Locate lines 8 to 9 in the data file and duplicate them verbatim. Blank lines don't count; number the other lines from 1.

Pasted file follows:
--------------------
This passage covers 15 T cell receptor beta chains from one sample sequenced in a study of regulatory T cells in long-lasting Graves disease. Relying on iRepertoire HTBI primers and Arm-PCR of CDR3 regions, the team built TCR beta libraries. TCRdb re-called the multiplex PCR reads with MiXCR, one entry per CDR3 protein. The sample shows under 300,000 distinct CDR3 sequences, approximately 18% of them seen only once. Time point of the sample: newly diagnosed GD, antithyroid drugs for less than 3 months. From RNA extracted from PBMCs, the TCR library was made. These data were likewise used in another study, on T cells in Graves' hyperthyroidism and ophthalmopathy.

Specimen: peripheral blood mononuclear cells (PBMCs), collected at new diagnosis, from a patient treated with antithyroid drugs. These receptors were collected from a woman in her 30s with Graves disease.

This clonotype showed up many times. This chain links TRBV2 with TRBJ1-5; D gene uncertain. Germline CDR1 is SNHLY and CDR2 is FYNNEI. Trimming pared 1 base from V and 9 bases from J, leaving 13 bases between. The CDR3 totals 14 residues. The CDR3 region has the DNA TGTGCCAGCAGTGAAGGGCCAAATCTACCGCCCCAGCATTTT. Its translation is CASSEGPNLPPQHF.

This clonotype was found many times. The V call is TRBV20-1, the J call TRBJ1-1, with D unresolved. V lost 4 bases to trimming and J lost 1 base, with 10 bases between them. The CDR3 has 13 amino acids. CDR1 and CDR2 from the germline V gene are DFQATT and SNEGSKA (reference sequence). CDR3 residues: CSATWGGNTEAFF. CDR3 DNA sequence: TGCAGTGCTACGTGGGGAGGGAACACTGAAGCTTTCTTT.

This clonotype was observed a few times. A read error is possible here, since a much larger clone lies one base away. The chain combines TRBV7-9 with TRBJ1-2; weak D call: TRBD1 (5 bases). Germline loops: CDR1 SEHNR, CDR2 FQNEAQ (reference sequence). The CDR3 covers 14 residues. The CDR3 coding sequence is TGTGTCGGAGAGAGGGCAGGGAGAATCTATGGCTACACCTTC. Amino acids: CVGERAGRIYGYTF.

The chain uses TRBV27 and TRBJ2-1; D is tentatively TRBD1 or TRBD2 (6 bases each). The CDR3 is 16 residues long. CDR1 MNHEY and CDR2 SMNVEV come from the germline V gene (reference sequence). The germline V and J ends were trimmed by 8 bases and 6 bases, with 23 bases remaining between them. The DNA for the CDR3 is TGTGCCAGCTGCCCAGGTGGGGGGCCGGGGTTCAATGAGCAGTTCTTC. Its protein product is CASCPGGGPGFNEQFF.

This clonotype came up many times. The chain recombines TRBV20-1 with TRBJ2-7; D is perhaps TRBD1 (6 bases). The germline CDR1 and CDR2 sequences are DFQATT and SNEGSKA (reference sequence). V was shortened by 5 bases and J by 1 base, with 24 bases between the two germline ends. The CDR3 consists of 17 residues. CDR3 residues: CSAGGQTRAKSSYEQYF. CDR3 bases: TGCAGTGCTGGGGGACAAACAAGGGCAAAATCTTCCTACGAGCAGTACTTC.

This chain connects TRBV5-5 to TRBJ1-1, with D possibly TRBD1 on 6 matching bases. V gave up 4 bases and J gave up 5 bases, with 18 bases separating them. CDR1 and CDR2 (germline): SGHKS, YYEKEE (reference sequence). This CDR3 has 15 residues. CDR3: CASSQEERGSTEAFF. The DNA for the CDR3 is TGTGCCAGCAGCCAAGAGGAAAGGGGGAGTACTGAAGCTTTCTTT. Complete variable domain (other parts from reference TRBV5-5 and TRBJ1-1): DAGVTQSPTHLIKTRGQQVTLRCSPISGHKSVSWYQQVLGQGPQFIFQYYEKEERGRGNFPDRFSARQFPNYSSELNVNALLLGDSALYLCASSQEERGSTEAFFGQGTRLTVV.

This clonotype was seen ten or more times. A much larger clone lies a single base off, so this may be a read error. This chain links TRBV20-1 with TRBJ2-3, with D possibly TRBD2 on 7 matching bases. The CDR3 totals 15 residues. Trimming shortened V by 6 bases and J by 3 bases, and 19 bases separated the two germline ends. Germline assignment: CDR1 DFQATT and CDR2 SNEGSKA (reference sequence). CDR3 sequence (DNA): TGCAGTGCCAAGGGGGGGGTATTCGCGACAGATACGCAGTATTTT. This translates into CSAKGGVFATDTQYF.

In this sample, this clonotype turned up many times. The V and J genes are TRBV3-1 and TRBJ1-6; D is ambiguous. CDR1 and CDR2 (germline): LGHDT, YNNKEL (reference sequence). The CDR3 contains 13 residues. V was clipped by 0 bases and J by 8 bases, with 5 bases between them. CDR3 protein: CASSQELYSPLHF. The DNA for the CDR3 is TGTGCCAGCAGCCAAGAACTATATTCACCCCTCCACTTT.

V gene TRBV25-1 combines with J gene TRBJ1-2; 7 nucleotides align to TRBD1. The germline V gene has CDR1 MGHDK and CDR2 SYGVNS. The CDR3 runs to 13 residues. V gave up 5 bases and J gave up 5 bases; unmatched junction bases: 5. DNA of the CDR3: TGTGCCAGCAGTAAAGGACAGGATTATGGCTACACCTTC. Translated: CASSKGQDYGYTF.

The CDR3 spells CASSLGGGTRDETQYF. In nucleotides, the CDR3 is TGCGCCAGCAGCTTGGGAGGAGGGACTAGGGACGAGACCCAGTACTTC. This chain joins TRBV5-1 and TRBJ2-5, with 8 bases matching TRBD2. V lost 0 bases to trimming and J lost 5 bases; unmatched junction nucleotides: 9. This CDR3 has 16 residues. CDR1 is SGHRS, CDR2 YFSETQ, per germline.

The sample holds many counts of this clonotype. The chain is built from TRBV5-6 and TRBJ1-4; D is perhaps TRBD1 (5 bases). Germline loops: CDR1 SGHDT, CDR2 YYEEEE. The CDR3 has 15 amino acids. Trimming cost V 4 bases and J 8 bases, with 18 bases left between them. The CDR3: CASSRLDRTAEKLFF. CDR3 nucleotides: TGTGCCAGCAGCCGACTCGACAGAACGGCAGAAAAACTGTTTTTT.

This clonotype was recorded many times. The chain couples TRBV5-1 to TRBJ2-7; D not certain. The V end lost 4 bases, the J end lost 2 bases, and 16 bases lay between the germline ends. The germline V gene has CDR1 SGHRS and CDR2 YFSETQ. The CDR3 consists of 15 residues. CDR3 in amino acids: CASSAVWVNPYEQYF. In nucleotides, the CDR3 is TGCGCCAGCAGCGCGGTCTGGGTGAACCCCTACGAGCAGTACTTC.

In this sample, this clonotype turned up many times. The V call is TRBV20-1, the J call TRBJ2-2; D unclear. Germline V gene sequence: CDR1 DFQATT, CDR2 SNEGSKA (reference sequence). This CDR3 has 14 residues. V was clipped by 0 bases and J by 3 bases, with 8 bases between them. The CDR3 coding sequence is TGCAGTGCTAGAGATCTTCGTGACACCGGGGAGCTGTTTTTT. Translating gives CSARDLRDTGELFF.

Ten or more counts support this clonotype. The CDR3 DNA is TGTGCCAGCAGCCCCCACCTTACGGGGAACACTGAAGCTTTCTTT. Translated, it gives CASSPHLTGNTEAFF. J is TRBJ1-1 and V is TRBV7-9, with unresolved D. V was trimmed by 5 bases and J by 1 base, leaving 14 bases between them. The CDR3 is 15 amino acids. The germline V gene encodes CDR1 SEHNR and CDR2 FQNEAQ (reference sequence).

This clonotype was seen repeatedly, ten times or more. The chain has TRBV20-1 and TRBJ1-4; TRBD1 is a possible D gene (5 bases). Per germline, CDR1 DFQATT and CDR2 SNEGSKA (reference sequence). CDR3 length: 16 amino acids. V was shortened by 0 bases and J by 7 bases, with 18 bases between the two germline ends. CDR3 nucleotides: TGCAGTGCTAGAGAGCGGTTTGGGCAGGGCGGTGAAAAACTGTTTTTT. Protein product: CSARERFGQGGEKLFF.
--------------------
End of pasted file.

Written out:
This chain connects TRBV5-5 to TRBJ1-1, with D possibly TRBD1 on 6 matching bases. V gave up 4 bases and J gave up 5 bases, with 18 bases separating them. CDR1 and CDR2 (germline): SGHKS, YYEKEE (reference sequence). This CDR3 has 15 residues. CDR3: CASSQEERGSTEAFF. The DNA for the CDR3 is TGTGCCAGCAGCCAAGAGGAAAGGGGGAGTACTGAAGCTTTCTTT. Complete variable domain (other parts from reference TRBV5-5 and TRBJ1-1): DAGVTQSPTHLIKTRGQQVTLRCSPISGHKSVSWYQQVLGQGPQFIFQYYEKEERGRGNFPDRFSARQFPNYSSELNVNALLLGDSALYLCASSQEERGSTEAFFGQGTRLTVV.

This clonotype was seen ten or more times. A much larger clone lies a single base off, so this may be a read error. This chain links TRBV20-1 with TRBJ2-3, with D possibly TRBD2 on 7 matching bases. The CDR3 totals 15 residues. Trimming shortened V by 6 bases and J by 3 bases, and 19 bases separated the two germline ends. Germline assignment: CDR1 DFQATT and CDR2 SNEGSKA (reference sequence). CDR3 sequence (DNA): TGCAGTGCCAAGGGGGGGGTATTCGCGACAGATACGCAGTATTTT. This translates into CSAKGGVFATDTQYF.